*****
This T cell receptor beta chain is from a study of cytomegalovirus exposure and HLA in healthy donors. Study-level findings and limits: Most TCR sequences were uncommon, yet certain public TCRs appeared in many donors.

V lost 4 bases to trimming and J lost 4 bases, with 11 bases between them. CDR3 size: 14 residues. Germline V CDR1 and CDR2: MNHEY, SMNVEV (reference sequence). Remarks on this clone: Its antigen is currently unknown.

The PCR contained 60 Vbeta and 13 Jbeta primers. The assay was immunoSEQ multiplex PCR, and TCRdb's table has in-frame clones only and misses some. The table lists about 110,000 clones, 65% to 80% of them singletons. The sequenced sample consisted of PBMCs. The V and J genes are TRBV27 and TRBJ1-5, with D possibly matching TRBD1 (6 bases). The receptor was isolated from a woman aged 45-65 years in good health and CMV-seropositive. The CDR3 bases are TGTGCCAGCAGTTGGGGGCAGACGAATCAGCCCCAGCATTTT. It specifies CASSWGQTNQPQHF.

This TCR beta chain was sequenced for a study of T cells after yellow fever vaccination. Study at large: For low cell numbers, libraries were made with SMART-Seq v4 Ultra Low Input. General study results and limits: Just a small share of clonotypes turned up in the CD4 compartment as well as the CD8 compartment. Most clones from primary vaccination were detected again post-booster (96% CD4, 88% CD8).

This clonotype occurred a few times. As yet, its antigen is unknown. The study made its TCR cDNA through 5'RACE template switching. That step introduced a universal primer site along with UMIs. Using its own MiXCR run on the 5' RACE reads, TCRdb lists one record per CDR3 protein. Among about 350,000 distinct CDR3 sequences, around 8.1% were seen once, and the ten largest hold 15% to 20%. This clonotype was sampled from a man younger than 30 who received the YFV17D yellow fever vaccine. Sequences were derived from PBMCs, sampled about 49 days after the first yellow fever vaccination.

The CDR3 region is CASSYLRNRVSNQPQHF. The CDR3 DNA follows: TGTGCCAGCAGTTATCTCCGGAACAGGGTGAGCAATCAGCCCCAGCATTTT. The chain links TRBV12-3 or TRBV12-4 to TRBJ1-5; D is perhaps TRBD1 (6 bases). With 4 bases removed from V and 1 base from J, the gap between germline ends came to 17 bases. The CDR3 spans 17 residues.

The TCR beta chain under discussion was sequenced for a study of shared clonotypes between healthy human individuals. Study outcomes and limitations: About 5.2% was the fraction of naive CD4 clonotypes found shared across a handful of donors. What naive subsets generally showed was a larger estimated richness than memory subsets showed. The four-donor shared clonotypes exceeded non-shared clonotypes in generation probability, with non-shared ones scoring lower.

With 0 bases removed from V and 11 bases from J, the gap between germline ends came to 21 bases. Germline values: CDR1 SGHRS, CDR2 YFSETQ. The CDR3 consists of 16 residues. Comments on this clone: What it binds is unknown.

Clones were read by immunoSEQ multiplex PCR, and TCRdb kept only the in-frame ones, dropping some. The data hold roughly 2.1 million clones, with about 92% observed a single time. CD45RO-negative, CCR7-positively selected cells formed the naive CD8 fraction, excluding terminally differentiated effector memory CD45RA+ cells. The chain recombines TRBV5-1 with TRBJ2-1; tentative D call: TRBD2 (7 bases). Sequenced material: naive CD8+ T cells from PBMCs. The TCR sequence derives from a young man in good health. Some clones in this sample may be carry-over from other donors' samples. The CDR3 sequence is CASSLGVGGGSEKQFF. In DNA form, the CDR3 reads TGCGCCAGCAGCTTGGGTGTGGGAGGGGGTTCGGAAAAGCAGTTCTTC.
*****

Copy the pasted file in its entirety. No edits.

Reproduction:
This T cell receptor beta chain is from a study of cytomegalovirus exposure and HLA in healthy donors. Study-level findings and limits: Most TCR sequences were uncommon, yet certain public TCRs appeared in many donors.

V lost 4 bases to trimming and J lost 4 bases, with 11 bases between them. CDR3 size: 14 residues. Germline V CDR1 and CDR2: MNHEY, SMNVEV (reference sequence). Remarks on this clone: Its antigen is currently unknown.

The PCR contained 60 Vbeta and 13 Jbeta primers. The assay was immunoSEQ multiplex PCR, and TCRdb's table has in-frame clones only and misses some. The table lists about 110,000 clones, 65% to 80% of them singletons. The sequenced sample consisted of PBMCs. The V and J genes are TRBV27 and TRBJ1-5, with D possibly matching TRBD1 (6 bases). The receptor was isolated from a woman aged 45-65 years in good health and CMV-seropositive. The CDR3 bases are TGTGCCAGCAGTTGGGGGCAGACGAATCAGCCCCAGCATTTT. It specifies CASSWGQTNQPQHF.

This TCR beta chain was sequenced for a study of T cells after yellow fever vaccination. Study at large: For low cell numbers, libraries were made with SMART-Seq v4 Ultra Low Input. General study results and limits: Just a small share of clonotypes turned up in the CD4 compartment as well as the CD8 compartment. Most clones from primary vaccination were detected again post-booster (96% CD4, 88% CD8).

This clonotype occurred a few times. As yet, its antigen is unknown. The study made its TCR cDNA through 5'RACE template switching. That step introduced a universal primer site along with UMIs. Using its own MiXCR run on the 5' RACE reads, TCRdb lists one record per CDR3 protein. Among about 350,000 distinct CDR3 sequences, around 8.1% were seen once, and the ten largest hold 15% to 20%. This clonotype was sampled from a man younger than 30 who received the YFV17D yellow fever vaccine. Sequences were derived from PBMCs, sampled about 49 days after the first yellow fever vaccination.

The CDR3 region is CASSYLRNRVSNQPQHF. The CDR3 DNA follows: TGTGCCAGCAGTTATCTCCGGAACAGGGTGAGCAATCAGCCCCAGCATTTT. The chain links TRBV12-3 or TRBV12-4 to TRBJ1-5; D is perhaps TRBD1 (6 bases). With 4 bases removed from V and 1 base from J, the gap between germline ends came to 17 bases. The CDR3 spans 17 residues.

The TCR beta chain under discussion was sequenced for a study of shared clonotypes between healthy human individuals. Study outcomes and limitations: About 5.2% was the fraction of naive CD4 clonotypes found shared across a handful of donors. What naive subsets generally showed was a larger estimated richness than memory subsets showed. The four-donor shared clonotypes exceeded non-shared clonotypes in generation probability, with non-shared ones scoring lower.

With 0 bases removed from V and 11 bases from J, the gap between germline ends came to 21 bases. Germline values: CDR1 SGHRS, CDR2 YFSETQ. The CDR3 consists of 16 residues. Comments on this clone: What it binds is unknown.

Clones were read by immunoSEQ multiplex PCR, and TCRdb kept only the in-frame ones, dropping some. The data hold roughly 2.1 million clones, with about 92% observed a single time. CD45RO-negative, CCR7-positively selected cells formed the naive CD8 fraction, excluding terminally differentiated effector memory CD45RA+ cells. The chain recombines TRBV5-1 with TRBJ2-1; tentative D call: TRBD2 (7 bases). Sequenced material: naive CD8+ T cells from PBMCs. The TCR sequence derives from a young man in good health. Some clones in this sample may be carry-over from other donors' samples. The CDR3 sequence is CASSLGVGGGSEKQFF. In DNA form, the CDR3 reads TGCGCCAGCAGCTTGGGTGTGGGAGGGGGTTCGGAAAAGCAGTTCTTC.